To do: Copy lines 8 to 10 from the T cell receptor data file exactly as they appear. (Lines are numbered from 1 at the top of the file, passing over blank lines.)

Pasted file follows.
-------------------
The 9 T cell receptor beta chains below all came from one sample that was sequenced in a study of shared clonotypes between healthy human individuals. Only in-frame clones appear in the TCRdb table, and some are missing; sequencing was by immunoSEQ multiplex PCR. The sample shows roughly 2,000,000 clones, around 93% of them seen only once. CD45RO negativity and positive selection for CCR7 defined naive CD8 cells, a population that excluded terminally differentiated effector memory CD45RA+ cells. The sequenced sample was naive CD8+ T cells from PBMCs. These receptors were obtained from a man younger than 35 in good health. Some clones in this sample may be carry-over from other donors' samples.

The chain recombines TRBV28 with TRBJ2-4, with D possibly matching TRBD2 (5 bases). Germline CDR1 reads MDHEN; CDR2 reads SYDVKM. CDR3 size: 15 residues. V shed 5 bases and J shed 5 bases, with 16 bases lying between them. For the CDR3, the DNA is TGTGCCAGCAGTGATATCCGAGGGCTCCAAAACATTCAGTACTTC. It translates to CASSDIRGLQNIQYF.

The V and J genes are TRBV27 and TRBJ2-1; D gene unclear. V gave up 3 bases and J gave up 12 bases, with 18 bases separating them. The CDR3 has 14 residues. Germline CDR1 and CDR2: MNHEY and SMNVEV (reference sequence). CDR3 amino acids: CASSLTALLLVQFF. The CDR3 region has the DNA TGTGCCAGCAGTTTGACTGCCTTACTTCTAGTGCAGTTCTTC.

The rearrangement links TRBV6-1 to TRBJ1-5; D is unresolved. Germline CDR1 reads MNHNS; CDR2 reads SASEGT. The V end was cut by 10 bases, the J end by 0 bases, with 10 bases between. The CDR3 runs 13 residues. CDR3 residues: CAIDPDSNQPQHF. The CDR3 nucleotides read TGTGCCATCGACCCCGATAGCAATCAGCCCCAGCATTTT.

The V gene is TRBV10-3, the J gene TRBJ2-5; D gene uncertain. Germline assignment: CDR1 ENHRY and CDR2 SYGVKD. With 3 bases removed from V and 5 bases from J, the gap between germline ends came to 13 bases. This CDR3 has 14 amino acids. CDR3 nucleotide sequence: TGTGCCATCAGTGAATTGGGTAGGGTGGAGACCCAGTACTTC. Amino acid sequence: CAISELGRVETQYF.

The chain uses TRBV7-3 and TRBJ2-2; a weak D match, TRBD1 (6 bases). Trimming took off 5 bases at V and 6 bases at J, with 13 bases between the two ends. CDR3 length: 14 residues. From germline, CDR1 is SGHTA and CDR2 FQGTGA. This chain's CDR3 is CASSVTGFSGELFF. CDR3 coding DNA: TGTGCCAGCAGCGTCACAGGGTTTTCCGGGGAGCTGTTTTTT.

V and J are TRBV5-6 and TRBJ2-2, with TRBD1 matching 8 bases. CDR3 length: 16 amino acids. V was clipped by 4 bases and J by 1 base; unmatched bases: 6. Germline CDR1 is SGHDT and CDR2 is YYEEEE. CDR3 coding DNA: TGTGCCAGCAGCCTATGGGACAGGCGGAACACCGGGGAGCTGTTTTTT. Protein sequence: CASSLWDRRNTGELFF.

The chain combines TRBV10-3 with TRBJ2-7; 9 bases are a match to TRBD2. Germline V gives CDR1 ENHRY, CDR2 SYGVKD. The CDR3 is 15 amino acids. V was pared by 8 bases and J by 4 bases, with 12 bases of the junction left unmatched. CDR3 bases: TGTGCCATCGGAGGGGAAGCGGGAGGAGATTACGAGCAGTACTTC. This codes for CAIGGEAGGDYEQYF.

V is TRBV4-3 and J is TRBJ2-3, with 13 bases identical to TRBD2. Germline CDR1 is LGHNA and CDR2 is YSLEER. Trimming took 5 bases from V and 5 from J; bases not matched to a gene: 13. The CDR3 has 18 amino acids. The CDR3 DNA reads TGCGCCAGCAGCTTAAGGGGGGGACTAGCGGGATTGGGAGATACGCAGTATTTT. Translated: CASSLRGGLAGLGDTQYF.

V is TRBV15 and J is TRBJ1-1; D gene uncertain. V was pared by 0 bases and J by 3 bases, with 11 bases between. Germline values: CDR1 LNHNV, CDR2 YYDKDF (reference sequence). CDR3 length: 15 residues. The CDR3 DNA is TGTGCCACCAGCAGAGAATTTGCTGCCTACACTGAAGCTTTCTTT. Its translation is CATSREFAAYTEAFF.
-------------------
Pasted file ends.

The chain combines TRBV10-3 with TRBJ2-7; 9 bases are a match to TRBD2. Germline V gives CDR1 ENHRY, CDR2 SYGVKD. The CDR3 is 15 amino acids. V was pared by 8 bases and J by 4 bases, with 12 bases of the junction left unmatched. CDR3 bases: TGTGCCATCGGAGGGGAAGCGGGAGGAGATTACGAGCAGTACTTC. This codes for CAIGGEAGGDYEQYF.

V is TRBV4-3 and J is TRBJ2-3, with 13 bases identical to TRBD2. Germline CDR1 is LGHNA and CDR2 is YSLEER. Trimming took 5 bases from V and 5 from J; bases not matched to a gene: 13. The CDR3 has 18 amino acids. The CDR3 DNA reads TGCGCCAGCAGCTTAAGGGGGGGACTAGCGGGATTGGGAGATACGCAGTATTTT. Translated: CASSLRGGLAGLGDTQYF.

V is TRBV15 and J is TRBJ1-1; D gene uncertain. V was pared by 0 bases and J by 3 bases, with 11 bases between. Germline values: CDR1 LNHNV, CDR2 YYDKDF (reference sequence). CDR3 length: 15 residues. The CDR3 DNA is TGTGCCACCAGCAGAGAATTTGCTGCCTACACTGAAGCTTTCTTT. Its translation is CATSREFAAYTEAFF.